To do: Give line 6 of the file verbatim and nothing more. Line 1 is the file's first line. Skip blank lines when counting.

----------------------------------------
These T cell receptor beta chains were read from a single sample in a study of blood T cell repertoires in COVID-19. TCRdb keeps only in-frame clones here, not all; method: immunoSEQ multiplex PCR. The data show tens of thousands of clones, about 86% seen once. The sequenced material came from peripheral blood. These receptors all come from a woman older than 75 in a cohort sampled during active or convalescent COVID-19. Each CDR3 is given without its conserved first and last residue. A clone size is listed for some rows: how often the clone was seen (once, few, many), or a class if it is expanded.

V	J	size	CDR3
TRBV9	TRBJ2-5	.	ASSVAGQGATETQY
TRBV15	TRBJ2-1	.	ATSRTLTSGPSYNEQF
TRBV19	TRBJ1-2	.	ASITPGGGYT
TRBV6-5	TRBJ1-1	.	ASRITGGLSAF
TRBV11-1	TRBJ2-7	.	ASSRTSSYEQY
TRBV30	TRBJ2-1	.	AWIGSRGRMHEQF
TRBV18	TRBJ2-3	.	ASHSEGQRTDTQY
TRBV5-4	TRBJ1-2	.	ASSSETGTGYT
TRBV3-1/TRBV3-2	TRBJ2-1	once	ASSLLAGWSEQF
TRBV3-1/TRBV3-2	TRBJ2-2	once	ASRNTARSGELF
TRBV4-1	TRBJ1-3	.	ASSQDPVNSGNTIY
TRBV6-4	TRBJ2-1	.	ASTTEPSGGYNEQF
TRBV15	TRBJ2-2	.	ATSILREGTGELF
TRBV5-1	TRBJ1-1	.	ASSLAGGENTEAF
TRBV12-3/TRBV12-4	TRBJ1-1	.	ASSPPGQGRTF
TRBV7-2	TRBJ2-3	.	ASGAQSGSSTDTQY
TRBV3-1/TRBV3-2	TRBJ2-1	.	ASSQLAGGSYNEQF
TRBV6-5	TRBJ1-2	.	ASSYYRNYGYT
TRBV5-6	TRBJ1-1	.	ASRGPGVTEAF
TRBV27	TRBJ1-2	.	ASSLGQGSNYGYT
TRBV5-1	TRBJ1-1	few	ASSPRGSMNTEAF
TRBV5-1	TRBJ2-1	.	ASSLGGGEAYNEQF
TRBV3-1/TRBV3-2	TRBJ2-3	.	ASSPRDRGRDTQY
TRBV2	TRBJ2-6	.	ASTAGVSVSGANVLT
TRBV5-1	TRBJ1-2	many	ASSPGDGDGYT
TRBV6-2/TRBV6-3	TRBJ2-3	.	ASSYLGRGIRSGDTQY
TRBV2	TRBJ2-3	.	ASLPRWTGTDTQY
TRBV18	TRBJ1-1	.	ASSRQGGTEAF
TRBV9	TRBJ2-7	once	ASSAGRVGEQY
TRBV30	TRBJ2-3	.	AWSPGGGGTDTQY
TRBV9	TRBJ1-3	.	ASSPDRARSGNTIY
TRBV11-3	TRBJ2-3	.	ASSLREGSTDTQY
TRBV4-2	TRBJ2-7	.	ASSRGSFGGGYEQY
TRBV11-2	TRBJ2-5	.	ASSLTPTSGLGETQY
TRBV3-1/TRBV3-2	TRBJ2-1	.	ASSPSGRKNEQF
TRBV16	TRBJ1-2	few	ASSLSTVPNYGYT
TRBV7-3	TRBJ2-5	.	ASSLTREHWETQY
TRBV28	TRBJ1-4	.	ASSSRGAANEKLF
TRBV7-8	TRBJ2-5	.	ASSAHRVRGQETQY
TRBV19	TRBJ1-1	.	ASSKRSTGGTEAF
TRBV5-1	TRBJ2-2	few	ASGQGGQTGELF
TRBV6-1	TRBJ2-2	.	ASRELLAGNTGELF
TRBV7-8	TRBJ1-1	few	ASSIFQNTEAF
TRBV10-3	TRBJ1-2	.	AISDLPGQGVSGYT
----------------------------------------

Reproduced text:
TRBV6-5	TRBJ1-1	.	ASRITGGLSAF